- this and 9 other claims about Bacopa or Brahmi (Bacopa monnieri)'
What is Bacopa?
Bacopa is commonly found in Asian wetlands, where it has been known for hundreds of years for its health benefits and is regularly used in Ayurverdic medicine. It seems many of its benefits are a result of its high content of Saponin Bacoside and Bacopasaponin in its leaves and roots , . This high content of antioxidants helps the body to regulate inflammation and chelate heavy metals . Bacopa also has cholinergic effects. In simple terms this means that it affects the way the body uses and makes acetylcholine, a neurotransmitter that plays an important role in many functions including memory, cognitive degeneration, awareness, consciousness, attention, muscle movement and dilation of blood vessels , .
10 claims about Bacopa
As is often the case in the study of foods as medicine we still need many more studies before we can say with any certainty how Bacopa affects our health. I have collected 10 of the most mentioned claims about the effects of Bacopa here and identified some studies that support these suggestions. I am not trying to say that Bacopa will definitely have this effect on you or that Bacopa is the answer to all health problems listed below. I simply want to introduce you to some of the studies done on the health-enhancing properties of Bacopa.
I should highlight that some of the studies listed here were done on animals or in laboratories using cells – especially for some of the claims lower down on the list. We can’t extrapolate results from such studies directly to us. Larger scale human trials would be needed before we can know exactly how Bacopa affects us humans in comparison to how it affects animals or cells in a test tube. This is actually a really important factor to keep in mind when you hear about superfoods or wonder supplements – perhaps I should write a post on this later?
Some of the studies on the effect of Bacopa on memory and cognitive function were however done on humans. Some were even the ‘gold standard’ randomised double blind control type (which is what we also use to measure the effectiveness of medication) – and these do suggest (as Ayurverdic medicine has said for centuries) that Bacopa may support cognitive function in humans.
Studies suggest Bacopa may support cognitive function and memory –
Studies suggest Bacopa may protect from degenerative neurological conditions such as Alzheimer’s or Dementia 
Studies suggest Bacopa may support you in coping with and regulating stress –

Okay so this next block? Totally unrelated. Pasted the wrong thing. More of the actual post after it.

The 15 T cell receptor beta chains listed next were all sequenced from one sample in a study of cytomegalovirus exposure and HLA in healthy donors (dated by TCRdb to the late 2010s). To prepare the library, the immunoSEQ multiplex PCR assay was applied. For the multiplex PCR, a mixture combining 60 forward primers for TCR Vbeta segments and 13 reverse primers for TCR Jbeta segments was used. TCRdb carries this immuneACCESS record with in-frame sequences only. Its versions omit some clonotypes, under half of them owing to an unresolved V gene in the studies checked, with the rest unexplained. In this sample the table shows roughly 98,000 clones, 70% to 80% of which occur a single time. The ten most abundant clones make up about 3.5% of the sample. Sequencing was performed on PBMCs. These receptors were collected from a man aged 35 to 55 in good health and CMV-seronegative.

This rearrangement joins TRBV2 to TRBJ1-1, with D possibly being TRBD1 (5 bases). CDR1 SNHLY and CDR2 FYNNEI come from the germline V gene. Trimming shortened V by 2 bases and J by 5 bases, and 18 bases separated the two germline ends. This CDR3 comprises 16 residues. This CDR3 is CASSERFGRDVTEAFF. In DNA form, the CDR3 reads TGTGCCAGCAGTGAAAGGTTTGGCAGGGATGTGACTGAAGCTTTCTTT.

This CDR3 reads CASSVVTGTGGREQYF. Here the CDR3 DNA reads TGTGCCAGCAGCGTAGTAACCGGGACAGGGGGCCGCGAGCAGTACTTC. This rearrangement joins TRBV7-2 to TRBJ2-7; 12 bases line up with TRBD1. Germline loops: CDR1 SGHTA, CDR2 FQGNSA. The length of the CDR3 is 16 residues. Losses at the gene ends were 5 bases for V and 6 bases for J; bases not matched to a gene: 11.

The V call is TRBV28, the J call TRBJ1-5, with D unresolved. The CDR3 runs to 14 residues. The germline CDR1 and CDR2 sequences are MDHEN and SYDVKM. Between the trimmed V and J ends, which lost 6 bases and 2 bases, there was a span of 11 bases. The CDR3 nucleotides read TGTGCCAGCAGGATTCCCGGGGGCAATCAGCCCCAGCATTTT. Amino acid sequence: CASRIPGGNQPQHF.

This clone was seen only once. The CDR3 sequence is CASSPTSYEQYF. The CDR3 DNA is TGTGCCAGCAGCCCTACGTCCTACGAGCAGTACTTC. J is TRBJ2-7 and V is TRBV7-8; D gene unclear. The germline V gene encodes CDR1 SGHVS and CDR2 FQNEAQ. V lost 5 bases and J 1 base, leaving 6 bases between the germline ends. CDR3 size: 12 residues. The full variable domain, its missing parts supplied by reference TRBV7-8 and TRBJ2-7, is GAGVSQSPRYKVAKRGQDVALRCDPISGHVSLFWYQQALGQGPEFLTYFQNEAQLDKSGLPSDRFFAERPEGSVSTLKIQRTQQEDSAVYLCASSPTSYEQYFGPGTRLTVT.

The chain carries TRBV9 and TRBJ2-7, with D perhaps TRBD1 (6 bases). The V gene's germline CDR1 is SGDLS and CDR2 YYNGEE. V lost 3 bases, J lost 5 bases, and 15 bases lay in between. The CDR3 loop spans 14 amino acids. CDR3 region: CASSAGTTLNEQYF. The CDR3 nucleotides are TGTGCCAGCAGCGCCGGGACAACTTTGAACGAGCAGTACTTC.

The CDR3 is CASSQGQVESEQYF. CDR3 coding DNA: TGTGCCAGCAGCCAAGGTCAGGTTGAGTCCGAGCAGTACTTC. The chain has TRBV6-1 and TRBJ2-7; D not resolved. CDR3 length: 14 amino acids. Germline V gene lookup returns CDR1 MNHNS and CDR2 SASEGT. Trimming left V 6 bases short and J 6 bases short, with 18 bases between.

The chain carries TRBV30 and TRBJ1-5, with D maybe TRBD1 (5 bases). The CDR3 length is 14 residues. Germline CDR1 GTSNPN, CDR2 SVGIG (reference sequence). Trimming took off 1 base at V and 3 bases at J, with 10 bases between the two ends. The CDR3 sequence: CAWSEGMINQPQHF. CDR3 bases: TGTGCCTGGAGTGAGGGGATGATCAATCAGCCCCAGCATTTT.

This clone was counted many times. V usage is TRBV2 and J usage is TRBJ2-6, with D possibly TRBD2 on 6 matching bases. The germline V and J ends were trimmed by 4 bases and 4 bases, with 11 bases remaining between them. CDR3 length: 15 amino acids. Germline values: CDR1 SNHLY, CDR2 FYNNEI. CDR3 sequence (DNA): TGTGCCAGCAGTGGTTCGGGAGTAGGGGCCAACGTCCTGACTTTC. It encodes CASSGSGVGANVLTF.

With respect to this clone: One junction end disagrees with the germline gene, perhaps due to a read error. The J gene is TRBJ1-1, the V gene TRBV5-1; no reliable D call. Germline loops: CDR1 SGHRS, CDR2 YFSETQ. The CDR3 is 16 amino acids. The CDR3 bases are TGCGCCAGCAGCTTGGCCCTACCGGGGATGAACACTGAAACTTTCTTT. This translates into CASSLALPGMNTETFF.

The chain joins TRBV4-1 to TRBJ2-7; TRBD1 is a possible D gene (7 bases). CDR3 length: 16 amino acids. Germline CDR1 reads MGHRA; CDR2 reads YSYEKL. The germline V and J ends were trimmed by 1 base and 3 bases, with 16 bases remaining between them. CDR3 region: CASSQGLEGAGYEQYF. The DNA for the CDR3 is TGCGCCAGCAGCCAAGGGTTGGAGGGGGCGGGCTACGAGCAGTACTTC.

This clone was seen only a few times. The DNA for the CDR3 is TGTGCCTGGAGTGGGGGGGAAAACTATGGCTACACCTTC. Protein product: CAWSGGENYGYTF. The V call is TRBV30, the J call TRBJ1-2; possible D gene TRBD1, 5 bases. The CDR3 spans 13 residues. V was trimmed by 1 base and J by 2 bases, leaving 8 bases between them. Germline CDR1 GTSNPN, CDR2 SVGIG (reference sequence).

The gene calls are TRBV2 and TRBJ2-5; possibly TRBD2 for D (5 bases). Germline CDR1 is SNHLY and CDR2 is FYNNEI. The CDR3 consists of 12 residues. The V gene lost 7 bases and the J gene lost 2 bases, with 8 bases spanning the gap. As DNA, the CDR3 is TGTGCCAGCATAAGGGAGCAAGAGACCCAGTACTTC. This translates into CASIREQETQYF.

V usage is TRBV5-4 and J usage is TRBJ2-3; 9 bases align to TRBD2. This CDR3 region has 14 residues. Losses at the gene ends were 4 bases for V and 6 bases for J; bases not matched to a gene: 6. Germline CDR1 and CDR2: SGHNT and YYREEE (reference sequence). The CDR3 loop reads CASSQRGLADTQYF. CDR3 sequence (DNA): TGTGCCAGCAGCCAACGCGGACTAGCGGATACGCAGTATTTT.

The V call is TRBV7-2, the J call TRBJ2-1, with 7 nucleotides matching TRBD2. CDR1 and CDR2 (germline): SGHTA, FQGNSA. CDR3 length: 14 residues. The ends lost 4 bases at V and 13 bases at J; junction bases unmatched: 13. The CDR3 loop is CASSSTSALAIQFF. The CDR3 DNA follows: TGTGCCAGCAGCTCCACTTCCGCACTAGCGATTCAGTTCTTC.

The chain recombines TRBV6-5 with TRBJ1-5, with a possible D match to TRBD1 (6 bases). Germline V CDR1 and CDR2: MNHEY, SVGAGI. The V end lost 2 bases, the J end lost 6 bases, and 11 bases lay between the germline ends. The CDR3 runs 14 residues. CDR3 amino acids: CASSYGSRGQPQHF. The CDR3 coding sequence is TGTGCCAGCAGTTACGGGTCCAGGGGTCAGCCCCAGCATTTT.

Studies suggest Bacopa may ameliorate the symptoms of depression and anxiety , 
Studies suggest Bacopa can have anti-inflammatory effects, which may support the body in managing arthritis, pain and rheumatoid conditions –
Bacopa is rich in antioxidants, which is associated with many positive health effects , 
Bacopa has traditionally been used to treat respiratory infections 
Studies suggest that Bacopa may support wound healing due to antimicrobial, antifungal and antioxidant properties 
Studies suggest Bacopa may support blood sugar regulation , 
Studies suggest that Bacopa may play a soothing role in irritable bowel conditions 
How do you use Bacopa?
Eat it fresh in salad
Have it dried and ground as a herbal seasoning
Chew on 2 or 3 fresh leaves
Rub the leaves (or juice of the leaves) onto the skin
Brew the fresh or dried leaves into a tea
As with most foods that may have medicinal properties you should be cautious about how you use Bacopa.
Should you have a diagnosis of any health conditions or suspect one always speak to your health practitioner before using Bacopa. The same goes if you are taking any prescription or over the counter medication.
It is not adviseable to take Bacopa regularly over a longer period of time. Current research suggests it can be safely used by adults for up to three months . Pregnant and breast-feeding women as well as children should always consult their health practitioner before using Bacopa .
You should also be cautious about where your Bacopa comes from – as it loves to grow in wetlands (which can sometimes mean unsightly things as ‘near sewage canals’) it can accumulate toxic metals . However, one study found that although some plant samples had high levels of certain metals only few of these were absorbed (in a call model of our digestive system), and they concluded that based on the metal content of their samples up to 5g of Bacopa a day should be safe .